The 2022 Conference on the Future of Journalism Education in Southern Africa will focus on how the media can stay afloat amidst global economic challenges and restrictive laws in the region.
The hybrid conference is scheduled for November 15 to 17 with Windhoek-Namibia, Bulawayo- Zimbabwe and Lilongwe- Malawi hosting physical conferences in those days respectively.
The theme of the conference, ‘Digital Disruptions: Crafting Journalism Education for Viable Media’ , is expected to focus on how journalism education can help the media operate based on sustainable business models.
MISA Malawi Chairperson Teresa Ndanga says media sustainability is dependent on good journalism education.
“Good journalism education should prepare an individual to remain relevant in a fast changing world. Such education, whether online or offline, should be hands on, people-centered and able to build initiative, curiosity and flexibility to help journalists adjust and adapt” Ndanga said.
The post Covid-19 media environment has seen media institutions struggling to retain staff, pay taxes and let alone survive and sustain their operations.
In 2022, the traditional mainstream media sector in Malawi witnessed closure of 6 broadcasting media houses by the Malawi Communications Regulatory Authority (MACRA) due to delays in payment of annual licence fees.
That is not all for the mainstream media. The digital evolution and surge in alternative media have left traditional media platforms in shambles, especially those failing to innovate and adapt.
“The pandemic resulted in the closure of media training institutions with very few who turned to online training, sustaining their operations. But there is a challenge; most institutions and online trainers lack the requisite skills and expertise to handle online trainings. Moreover, the pandemic also resulted in massive reductions in revenue generation in the media industry.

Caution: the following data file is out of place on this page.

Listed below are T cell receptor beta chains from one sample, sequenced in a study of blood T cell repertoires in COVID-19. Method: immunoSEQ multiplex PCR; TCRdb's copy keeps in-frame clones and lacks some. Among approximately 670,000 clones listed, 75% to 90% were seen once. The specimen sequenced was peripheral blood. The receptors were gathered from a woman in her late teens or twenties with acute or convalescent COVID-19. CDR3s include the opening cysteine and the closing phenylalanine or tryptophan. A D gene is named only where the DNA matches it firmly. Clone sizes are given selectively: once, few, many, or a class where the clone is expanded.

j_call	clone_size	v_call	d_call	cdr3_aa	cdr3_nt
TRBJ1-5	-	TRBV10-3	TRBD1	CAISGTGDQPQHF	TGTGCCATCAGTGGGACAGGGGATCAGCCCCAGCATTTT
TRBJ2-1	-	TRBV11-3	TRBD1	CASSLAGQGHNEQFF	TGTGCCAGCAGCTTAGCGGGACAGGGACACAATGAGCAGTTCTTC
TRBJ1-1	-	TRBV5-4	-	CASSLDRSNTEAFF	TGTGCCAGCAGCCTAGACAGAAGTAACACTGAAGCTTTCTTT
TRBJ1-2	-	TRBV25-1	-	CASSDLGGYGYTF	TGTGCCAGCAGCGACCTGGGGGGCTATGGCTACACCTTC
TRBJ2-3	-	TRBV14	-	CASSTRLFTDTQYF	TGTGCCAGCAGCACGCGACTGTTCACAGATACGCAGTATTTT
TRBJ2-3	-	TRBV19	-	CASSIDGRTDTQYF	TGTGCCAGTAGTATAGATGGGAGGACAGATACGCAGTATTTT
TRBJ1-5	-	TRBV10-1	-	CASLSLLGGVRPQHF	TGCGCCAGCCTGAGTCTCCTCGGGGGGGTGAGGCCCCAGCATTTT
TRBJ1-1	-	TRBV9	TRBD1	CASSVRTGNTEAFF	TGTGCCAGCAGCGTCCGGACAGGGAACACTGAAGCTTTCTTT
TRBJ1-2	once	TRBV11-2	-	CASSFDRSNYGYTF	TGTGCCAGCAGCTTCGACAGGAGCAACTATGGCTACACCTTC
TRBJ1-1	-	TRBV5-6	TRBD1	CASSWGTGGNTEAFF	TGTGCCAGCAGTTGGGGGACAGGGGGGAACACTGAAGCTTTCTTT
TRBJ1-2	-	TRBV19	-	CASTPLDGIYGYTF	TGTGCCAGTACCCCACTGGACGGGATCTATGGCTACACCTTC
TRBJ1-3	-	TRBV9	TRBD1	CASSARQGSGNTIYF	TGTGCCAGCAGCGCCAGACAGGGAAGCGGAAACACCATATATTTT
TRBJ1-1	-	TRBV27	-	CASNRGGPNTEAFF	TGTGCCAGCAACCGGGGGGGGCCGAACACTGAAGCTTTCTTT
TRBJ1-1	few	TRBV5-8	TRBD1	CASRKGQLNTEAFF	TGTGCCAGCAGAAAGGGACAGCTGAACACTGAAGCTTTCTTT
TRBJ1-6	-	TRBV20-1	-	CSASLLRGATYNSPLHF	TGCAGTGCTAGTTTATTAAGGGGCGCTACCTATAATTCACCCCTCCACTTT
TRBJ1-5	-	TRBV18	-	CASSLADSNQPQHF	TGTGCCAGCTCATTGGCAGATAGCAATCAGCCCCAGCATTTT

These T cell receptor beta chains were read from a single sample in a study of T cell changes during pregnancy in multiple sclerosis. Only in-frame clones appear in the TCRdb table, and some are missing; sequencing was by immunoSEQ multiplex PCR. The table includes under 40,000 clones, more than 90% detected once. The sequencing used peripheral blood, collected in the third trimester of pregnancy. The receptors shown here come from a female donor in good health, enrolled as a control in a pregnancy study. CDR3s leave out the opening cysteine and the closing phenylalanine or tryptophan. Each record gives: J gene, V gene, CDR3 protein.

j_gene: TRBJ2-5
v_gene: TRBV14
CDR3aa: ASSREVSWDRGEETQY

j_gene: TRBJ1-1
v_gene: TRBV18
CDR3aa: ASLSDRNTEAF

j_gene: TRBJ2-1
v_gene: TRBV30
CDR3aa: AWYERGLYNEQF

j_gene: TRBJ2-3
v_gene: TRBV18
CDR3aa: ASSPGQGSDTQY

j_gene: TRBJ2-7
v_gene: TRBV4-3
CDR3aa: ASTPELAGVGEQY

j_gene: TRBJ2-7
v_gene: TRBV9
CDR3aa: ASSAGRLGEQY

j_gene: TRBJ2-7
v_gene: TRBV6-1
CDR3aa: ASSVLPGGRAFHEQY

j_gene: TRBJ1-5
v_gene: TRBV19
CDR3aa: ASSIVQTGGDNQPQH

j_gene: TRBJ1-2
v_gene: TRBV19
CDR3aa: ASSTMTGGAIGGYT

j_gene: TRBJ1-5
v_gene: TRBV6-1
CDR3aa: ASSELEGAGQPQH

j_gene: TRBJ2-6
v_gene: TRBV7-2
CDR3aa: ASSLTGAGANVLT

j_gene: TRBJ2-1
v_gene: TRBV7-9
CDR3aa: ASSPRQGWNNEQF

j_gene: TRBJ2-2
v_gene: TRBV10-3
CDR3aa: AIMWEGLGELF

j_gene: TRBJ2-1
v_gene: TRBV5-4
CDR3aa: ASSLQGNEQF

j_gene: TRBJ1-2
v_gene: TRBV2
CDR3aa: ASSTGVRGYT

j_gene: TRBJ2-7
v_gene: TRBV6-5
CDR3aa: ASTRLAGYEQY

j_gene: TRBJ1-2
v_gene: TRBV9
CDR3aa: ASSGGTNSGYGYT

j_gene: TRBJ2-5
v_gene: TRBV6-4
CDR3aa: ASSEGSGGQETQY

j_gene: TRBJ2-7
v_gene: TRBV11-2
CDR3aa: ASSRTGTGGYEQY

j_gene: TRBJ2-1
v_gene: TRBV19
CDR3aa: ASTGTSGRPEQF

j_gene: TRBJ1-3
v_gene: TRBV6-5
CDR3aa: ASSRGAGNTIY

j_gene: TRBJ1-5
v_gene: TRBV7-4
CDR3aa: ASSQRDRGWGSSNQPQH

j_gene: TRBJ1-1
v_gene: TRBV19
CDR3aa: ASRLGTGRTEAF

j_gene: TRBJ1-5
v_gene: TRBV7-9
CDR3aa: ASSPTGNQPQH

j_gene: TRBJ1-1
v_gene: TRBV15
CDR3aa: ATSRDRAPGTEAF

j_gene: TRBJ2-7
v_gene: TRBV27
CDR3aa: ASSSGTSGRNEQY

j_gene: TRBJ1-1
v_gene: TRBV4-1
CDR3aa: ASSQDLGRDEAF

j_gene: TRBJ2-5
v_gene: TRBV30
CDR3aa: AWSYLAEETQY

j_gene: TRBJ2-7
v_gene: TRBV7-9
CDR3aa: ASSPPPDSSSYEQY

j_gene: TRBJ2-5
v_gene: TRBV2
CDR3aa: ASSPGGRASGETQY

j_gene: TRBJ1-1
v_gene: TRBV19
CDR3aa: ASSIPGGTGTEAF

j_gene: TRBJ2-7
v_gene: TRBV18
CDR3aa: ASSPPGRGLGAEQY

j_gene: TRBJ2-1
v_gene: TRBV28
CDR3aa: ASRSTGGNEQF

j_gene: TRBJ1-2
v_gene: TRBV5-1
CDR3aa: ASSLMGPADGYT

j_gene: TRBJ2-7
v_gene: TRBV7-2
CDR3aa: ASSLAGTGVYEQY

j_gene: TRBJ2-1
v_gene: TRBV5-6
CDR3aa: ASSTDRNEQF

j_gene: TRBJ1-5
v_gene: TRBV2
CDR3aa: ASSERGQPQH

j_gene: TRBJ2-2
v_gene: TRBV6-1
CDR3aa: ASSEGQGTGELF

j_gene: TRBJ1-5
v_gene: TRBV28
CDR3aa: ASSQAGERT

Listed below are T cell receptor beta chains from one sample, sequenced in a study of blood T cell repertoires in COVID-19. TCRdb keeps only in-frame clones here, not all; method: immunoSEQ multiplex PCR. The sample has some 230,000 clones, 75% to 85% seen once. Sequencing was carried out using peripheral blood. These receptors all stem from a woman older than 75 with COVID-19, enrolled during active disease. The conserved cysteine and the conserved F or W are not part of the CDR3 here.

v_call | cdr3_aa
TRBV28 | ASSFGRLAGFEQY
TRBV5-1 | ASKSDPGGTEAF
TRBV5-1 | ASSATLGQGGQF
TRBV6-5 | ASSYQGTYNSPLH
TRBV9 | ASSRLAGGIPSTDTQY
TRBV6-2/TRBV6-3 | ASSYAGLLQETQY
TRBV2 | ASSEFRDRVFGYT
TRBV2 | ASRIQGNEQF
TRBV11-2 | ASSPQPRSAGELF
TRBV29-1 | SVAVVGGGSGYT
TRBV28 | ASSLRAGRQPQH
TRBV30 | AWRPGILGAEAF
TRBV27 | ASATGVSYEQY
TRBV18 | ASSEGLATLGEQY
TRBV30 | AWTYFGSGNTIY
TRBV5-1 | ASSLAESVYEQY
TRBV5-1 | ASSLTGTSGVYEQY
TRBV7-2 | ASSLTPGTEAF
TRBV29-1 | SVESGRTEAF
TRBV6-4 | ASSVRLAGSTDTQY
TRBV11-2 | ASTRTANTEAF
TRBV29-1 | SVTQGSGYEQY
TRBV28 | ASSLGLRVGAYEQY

“Media staff were laid off. We also had reports of reductions in salaries with some working without pay. There were shortages in raw materials for print and equipment for broadcasting because of lockdowns in various air and shipping ports in most industrialised countries,” Ndanga explained.
MISA Malawi National Director Aubrey Chikungwa added that journalism education for media sustainability aims to capacitate media institutions to ensure three key things.
“First, media content that is consistently relevant to the needs of the people; second, media institutions that are able to adapt to any changes and find innovative ways of operating in a fast and changing environment; and third, the adoption of business models that are directly responsive to their current needs whilst serving public interest,” Chikungwa said.
MISA Malawi believes in the creation of a media operating environment that allows media freedom to thrive and viable journalism education helps serve this purpose.
MISA Malawi continues to strengthen the media sector in Malawi and the region by implementing various initiatives aimed at improving journalism standards.
Since 2018, MISA Malawi has made journalism education one of its strategic areas of focus to not only improve the professional skills of journalists but also ensure promotion of a free, viable and pluralistic media. MISA Malawi does this by working with its partners to provide systematic and practical trainings in different thematic areas tailor made for the media in Malawi and the region.
Since 2018, the MISA Malawi Training Centre, in partnership with DW Akademie, has trained close to 300 journalists and communication professionals in fields such as elections reporting, investigative journalism, digital storytelling, essential radio and television reporting skills, public communication, among others.
MISA Malawi has also organised three Southern Africa Journalism Education conferences in partnership with DW Akademie and NMT in an effort to improve journalism standards in the region.
The Conference on the Future of Journalism Education in Southern Africa attracts journalism education stakeholders including media training institutions, media trainers, media managers and journalists from the region and other parts of the globe.